Depression - World Health Organization

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growth in young children (Rahman et al, 2008). This risk factor could ... the WHO mhGAP Intervention Guide, preferable treatment ... management and psychosocial interventions led by a trained ... community, and national level, it is time to educate ourselves ... report_2004update_full.pdf Accessed 16.6.2012. World Health ...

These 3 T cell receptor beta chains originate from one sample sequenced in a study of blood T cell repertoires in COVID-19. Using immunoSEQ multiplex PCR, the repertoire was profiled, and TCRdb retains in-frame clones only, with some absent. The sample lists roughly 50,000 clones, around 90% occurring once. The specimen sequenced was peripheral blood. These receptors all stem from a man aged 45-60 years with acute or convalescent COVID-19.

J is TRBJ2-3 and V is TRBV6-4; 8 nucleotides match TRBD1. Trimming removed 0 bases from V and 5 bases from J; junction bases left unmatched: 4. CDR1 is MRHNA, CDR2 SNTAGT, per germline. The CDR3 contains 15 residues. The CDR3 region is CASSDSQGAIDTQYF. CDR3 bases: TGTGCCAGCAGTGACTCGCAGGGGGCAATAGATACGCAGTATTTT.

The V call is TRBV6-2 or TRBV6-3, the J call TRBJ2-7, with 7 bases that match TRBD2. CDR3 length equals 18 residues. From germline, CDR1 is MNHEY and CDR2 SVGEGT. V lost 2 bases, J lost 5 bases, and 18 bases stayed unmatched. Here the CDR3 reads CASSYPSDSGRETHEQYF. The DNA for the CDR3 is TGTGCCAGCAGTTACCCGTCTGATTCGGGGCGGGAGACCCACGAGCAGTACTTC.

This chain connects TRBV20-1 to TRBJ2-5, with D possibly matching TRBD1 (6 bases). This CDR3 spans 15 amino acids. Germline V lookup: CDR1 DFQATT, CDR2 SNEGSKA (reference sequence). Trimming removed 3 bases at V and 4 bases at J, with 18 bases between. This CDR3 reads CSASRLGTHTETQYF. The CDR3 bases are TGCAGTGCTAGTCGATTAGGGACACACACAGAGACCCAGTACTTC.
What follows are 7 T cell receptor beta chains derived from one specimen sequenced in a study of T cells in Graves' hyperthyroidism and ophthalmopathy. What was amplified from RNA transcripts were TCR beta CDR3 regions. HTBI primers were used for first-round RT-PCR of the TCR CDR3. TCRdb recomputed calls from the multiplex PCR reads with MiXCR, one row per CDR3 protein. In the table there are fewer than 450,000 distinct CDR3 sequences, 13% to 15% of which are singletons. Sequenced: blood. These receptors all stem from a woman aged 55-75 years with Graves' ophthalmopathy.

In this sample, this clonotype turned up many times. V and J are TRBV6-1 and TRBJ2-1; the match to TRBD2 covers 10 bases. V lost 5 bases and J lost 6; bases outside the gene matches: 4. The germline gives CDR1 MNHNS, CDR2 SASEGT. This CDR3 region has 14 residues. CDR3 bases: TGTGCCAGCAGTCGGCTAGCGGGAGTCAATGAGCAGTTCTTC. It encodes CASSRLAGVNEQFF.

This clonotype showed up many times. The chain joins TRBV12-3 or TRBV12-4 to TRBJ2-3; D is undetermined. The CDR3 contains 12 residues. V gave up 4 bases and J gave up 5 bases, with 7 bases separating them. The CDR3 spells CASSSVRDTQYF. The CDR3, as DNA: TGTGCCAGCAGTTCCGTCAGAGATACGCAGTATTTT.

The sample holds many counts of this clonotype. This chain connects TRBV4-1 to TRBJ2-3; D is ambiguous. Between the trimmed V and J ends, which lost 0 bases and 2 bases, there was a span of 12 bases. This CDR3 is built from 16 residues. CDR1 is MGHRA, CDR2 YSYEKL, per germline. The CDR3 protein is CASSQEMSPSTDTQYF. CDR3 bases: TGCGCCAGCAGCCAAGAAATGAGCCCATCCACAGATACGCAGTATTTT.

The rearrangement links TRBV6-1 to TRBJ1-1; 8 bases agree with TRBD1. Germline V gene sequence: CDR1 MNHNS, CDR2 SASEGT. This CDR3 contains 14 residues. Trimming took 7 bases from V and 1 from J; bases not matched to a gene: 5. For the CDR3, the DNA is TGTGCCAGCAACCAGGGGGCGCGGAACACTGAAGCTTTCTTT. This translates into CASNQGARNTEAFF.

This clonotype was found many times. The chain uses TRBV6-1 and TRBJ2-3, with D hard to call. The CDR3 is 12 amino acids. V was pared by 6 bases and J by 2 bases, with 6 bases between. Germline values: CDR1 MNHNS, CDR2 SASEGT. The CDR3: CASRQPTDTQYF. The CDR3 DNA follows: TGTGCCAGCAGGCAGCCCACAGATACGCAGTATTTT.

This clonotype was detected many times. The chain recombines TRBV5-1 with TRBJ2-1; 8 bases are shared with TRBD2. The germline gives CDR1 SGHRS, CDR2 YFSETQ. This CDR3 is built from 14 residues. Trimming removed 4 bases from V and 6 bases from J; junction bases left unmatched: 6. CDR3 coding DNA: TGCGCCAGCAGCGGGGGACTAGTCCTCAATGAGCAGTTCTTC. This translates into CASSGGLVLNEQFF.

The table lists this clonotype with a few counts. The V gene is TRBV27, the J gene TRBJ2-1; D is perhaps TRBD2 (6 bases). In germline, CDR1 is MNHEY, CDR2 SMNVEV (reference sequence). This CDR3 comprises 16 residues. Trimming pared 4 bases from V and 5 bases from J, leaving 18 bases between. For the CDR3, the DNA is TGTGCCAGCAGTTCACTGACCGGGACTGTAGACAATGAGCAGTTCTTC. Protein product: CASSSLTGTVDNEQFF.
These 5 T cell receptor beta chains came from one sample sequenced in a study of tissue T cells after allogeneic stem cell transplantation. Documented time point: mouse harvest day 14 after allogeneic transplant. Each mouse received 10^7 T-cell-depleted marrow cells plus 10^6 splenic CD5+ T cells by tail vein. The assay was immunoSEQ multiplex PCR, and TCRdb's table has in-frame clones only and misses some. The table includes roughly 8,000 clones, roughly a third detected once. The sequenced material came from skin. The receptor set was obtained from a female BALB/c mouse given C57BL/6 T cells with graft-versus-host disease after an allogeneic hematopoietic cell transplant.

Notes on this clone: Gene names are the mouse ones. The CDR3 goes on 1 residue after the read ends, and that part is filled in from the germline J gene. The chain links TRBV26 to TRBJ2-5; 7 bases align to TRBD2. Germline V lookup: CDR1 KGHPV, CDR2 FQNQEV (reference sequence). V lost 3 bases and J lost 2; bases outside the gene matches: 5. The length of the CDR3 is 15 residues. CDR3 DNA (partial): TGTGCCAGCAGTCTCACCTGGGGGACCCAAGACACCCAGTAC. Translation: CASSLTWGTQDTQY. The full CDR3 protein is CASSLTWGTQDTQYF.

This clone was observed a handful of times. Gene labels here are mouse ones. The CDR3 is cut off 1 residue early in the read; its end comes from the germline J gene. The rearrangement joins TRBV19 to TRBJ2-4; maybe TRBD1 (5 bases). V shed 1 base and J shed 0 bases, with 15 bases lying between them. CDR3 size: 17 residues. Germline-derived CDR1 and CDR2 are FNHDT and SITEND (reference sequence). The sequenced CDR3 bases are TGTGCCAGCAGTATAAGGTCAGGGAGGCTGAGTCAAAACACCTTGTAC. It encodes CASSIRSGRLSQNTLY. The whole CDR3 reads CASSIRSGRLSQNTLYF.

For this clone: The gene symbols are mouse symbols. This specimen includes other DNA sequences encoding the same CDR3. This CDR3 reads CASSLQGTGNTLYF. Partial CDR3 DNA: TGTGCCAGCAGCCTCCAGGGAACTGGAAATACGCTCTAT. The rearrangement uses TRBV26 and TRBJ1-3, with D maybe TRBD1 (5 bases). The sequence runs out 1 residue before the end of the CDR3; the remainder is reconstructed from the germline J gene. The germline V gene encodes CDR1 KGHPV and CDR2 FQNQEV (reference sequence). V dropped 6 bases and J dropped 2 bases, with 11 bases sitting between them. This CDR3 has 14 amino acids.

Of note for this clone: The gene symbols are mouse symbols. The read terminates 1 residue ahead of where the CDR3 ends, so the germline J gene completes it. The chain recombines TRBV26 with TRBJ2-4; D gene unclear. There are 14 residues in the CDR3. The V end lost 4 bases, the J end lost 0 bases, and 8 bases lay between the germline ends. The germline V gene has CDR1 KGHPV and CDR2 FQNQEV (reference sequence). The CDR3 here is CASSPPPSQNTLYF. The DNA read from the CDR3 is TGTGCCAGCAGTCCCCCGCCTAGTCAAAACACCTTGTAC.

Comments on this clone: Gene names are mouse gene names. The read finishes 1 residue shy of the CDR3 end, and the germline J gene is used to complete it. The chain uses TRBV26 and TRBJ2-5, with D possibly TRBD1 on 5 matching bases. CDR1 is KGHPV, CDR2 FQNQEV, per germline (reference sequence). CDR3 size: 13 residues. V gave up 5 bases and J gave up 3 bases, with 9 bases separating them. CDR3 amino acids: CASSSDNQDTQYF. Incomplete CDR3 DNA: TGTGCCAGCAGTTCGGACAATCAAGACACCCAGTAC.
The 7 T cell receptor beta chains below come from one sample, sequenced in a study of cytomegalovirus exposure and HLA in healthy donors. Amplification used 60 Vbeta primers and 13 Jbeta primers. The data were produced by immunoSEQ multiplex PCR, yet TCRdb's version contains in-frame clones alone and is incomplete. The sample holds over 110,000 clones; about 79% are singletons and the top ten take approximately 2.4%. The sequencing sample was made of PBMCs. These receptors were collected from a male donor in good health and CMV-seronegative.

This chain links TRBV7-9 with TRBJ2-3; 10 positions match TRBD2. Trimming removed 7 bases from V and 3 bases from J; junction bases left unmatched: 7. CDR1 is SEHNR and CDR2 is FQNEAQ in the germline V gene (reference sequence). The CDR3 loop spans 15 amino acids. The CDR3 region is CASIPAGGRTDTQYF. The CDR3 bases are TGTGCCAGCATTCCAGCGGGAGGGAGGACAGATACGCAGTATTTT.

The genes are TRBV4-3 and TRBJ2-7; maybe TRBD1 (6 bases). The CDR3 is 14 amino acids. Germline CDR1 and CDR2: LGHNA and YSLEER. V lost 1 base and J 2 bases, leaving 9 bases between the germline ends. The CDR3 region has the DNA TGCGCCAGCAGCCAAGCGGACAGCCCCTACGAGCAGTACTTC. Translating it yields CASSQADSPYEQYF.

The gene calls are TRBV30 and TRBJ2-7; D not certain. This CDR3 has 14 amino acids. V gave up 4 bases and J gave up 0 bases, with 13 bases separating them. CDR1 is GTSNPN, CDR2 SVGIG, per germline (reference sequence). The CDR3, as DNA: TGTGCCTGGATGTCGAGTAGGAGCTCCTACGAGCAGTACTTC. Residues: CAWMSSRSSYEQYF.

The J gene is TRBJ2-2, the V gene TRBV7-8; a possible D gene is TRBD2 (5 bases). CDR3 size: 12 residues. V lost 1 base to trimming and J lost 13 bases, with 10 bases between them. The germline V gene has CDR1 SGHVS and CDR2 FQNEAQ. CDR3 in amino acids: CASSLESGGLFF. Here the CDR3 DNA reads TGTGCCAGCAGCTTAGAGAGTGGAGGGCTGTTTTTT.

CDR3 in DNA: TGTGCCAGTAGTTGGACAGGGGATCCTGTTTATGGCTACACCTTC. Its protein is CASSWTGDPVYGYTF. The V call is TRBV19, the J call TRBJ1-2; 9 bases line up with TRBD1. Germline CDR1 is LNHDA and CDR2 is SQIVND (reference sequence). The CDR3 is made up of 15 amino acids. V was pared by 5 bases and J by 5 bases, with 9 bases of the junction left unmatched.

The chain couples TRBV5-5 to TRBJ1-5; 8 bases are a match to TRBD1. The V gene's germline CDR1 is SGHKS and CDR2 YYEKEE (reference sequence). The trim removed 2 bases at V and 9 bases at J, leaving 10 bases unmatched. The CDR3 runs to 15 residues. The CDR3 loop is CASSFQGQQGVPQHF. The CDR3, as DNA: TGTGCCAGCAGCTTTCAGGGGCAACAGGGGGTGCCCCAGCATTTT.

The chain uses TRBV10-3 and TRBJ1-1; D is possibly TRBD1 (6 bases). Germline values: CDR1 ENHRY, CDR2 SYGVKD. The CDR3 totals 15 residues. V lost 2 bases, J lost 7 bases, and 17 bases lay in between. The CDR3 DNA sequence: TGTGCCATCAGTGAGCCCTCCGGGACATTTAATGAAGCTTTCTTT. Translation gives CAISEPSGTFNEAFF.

A Global Public Health Concern Developed by Marina Marcus, M. Taghi Yasamy, Mark van Ommeren, and Dan Chisholm, Shekhar Saxena WHO Department of Mental Health and Substance Abuse Depression is a significant contributor to the global burden of disease and affects people in all communities across the world. Today, depression is estimated to affect 350 million people. The World Mental Health Survey conducted in 17 countries found that on average about 1 in 20 people reported having an episode of depression in the previous year. Depressive disorders often start at a young age; they reduce people’s functioning and often are recurring. For these reasons, depression is the leading cause of disability worldwide in terms of total years lost due to disability. The demand for curbing depression and other mental health conditions is on the rise globally. A recent World Health Assembly called on the World Health Organization and its member states to take action in this direction (WHO, 2012). What is depression? Depression is a common mental disorder that presents with depressed mood, loss of interest or pleasure, decreased energy, feelings of guilt or low self-worth, disturbed sleep or appetite, and poor concentration. Moreover, depression often comes with symptoms of anxiety. These problems can become chronic or recurrent and lead to substantial impairments in an individual’s ability to take care of his or her everyday responsibilities. At its worst, depression can lead to suicide. Almost 1 million lives are lost yearly due to suicide, which translates to 3000 suicide deaths every day. For every person who completes a suicide, 20 or more may attempt to end his or her life (WHO, 2012). There are multiple variations of depression that a person can suffer from, with the most general distinction being depression in people who have or do not have a history of manic episodes.